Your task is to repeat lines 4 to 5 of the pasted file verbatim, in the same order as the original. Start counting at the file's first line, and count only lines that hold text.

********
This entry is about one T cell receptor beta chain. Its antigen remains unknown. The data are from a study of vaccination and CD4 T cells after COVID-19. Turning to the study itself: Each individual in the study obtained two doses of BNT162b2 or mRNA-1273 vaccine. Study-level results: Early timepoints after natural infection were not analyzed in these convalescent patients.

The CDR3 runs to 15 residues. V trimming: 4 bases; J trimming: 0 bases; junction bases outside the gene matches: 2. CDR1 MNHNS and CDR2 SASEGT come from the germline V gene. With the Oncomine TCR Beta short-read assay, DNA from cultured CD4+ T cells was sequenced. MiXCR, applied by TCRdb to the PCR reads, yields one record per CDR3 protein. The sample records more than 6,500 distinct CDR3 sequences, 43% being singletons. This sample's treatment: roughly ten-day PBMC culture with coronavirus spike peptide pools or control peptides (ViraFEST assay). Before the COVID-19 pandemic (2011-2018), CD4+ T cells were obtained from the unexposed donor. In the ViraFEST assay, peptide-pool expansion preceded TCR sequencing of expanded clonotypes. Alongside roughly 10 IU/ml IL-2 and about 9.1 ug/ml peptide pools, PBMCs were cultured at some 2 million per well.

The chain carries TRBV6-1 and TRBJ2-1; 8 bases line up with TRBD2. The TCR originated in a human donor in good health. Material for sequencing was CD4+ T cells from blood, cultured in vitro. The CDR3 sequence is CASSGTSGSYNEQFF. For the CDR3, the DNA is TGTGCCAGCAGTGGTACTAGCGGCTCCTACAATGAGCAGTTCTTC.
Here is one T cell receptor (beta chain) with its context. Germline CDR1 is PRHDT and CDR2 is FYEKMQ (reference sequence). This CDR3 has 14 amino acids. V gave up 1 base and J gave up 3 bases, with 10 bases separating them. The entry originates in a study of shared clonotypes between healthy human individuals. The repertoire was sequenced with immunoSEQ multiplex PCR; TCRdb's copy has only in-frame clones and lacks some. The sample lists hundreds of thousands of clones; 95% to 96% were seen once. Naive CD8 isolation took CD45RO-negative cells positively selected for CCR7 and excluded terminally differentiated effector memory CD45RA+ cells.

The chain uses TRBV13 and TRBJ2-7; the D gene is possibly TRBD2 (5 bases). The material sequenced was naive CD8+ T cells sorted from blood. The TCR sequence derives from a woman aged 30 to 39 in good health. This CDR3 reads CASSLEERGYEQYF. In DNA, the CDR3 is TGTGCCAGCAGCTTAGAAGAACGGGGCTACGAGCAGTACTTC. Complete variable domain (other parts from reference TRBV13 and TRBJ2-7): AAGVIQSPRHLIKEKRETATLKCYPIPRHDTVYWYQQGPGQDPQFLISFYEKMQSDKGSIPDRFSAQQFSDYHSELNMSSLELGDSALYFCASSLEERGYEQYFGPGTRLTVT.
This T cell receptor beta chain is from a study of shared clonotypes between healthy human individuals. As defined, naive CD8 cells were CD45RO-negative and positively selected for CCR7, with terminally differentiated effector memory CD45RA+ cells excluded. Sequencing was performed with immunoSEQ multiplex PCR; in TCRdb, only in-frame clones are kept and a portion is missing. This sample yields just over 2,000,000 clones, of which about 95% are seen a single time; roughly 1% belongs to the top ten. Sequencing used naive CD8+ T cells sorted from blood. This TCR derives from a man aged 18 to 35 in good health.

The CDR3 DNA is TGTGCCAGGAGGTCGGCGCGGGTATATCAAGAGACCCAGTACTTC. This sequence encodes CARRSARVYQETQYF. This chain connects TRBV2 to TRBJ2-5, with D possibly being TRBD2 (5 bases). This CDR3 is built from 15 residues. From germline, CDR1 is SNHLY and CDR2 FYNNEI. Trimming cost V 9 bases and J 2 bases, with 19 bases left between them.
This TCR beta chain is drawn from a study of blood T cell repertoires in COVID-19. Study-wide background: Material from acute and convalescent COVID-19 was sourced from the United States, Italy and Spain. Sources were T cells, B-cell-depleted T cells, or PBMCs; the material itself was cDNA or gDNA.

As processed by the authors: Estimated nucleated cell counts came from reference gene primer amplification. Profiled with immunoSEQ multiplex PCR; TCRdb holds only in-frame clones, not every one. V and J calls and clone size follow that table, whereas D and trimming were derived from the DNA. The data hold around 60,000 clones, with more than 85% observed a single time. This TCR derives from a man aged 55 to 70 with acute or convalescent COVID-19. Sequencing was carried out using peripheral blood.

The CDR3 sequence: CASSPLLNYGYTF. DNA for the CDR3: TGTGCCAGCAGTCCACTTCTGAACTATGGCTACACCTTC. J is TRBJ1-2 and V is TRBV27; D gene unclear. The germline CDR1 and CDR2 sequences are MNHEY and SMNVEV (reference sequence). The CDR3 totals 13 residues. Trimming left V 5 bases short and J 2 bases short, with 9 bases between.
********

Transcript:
Here is one T cell receptor (beta chain) with its context. Germline CDR1 is PRHDT and CDR2 is FYEKMQ (reference sequence). This CDR3 has 14 amino acids. V gave up 1 base and J gave up 3 bases, with 10 bases separating them. The entry originates in a study of shared clonotypes between healthy human individuals. The repertoire was sequenced with immunoSEQ multiplex PCR; TCRdb's copy has only in-frame clones and lacks some. The sample lists hundreds of thousands of clones; 95% to 96% were seen once. Naive CD8 isolation took CD45RO-negative cells positively selected for CCR7 and excluded terminally differentiated effector memory CD45RA+ cells.

The chain uses TRBV13 and TRBJ2-7; the D gene is possibly TRBD2 (5 bases). The material sequenced was naive CD8+ T cells sorted from blood. The TCR sequence derives from a woman aged 30 to 39 in good health. This CDR3 reads CASSLEERGYEQYF. In DNA, the CDR3 is TGTGCCAGCAGCTTAGAAGAACGGGGCTACGAGCAGTACTTC. Complete variable domain (other parts from reference TRBV13 and TRBJ2-7): AAGVIQSPRHLIKEKRETATLKCYPIPRHDTVYWYQQGPGQDPQFLISFYEKMQSDKGSIPDRFSAQQFSDYHSELNMSSLELGDSALYFCASSLEERGYEQYFGPGTRLTVT.